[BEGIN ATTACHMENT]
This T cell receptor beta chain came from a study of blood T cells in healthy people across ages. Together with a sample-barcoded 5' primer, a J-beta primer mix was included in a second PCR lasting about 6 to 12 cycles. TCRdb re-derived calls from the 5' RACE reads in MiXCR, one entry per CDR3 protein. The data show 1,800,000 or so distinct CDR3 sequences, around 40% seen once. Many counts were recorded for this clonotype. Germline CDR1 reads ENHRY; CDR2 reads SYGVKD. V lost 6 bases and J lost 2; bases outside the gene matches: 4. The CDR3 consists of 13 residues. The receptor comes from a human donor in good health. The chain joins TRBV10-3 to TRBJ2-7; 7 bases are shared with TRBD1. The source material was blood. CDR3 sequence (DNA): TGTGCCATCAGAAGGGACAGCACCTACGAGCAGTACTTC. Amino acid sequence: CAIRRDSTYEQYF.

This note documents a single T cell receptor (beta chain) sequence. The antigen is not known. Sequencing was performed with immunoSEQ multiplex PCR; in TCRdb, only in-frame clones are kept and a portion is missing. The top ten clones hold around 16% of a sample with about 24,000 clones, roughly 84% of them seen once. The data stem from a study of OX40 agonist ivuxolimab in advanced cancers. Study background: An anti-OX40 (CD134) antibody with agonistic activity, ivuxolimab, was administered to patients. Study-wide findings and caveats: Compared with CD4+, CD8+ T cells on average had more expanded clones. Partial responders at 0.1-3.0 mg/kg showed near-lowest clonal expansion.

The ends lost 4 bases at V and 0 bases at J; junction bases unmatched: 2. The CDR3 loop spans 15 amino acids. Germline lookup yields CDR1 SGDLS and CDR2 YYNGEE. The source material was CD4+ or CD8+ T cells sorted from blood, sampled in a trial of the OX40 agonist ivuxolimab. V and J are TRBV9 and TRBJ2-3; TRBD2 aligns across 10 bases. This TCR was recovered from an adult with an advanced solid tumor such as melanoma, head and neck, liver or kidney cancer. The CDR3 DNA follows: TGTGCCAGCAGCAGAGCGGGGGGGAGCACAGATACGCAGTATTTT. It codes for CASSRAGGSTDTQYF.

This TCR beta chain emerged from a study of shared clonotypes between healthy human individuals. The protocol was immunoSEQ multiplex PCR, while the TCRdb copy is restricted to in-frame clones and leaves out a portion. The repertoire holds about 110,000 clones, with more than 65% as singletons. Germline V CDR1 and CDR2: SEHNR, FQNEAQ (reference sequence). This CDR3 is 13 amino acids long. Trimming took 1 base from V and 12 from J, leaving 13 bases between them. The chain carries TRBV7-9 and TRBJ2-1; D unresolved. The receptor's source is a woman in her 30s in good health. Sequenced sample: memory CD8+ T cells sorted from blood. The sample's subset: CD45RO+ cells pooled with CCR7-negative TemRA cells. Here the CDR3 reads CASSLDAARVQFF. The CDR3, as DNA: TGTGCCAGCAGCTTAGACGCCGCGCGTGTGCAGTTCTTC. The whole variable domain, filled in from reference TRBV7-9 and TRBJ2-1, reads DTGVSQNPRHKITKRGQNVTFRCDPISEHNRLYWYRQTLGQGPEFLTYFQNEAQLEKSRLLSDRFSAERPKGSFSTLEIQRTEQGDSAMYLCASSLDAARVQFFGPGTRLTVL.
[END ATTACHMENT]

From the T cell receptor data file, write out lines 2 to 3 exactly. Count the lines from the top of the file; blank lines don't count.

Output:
This note documents a single T cell receptor (beta chain) sequence. The antigen is not known. Sequencing was performed with immunoSEQ multiplex PCR; in TCRdb, only in-frame clones are kept and a portion is missing. The top ten clones hold around 16% of a sample with about 24,000 clones, roughly 84% of them seen once. The data stem from a study of OX40 agonist ivuxolimab in advanced cancers. Study background: An anti-OX40 (CD134) antibody with agonistic activity, ivuxolimab, was administered to patients. Study-wide findings and caveats: Compared with CD4+, CD8+ T cells on average had more expanded clones. Partial responders at 0.1-3.0 mg/kg showed near-lowest clonal expansion.

The ends lost 4 bases at V and 0 bases at J; junction bases unmatched: 2. The CDR3 loop spans 15 amino acids. Germline lookup yields CDR1 SGDLS and CDR2 YYNGEE. The source material was CD4+ or CD8+ T cells sorted from blood, sampled in a trial of the OX40 agonist ivuxolimab. V and J are TRBV9 and TRBJ2-3; TRBD2 aligns across 10 bases. This TCR was recovered from an adult with an advanced solid tumor such as melanoma, head and neck, liver or kidney cancer. The CDR3 DNA follows: TGTGCCAGCAGCAGAGCGGGGGGGAGCACAGATACGCAGTATTTT. It codes for CASSRAGGSTDTQYF.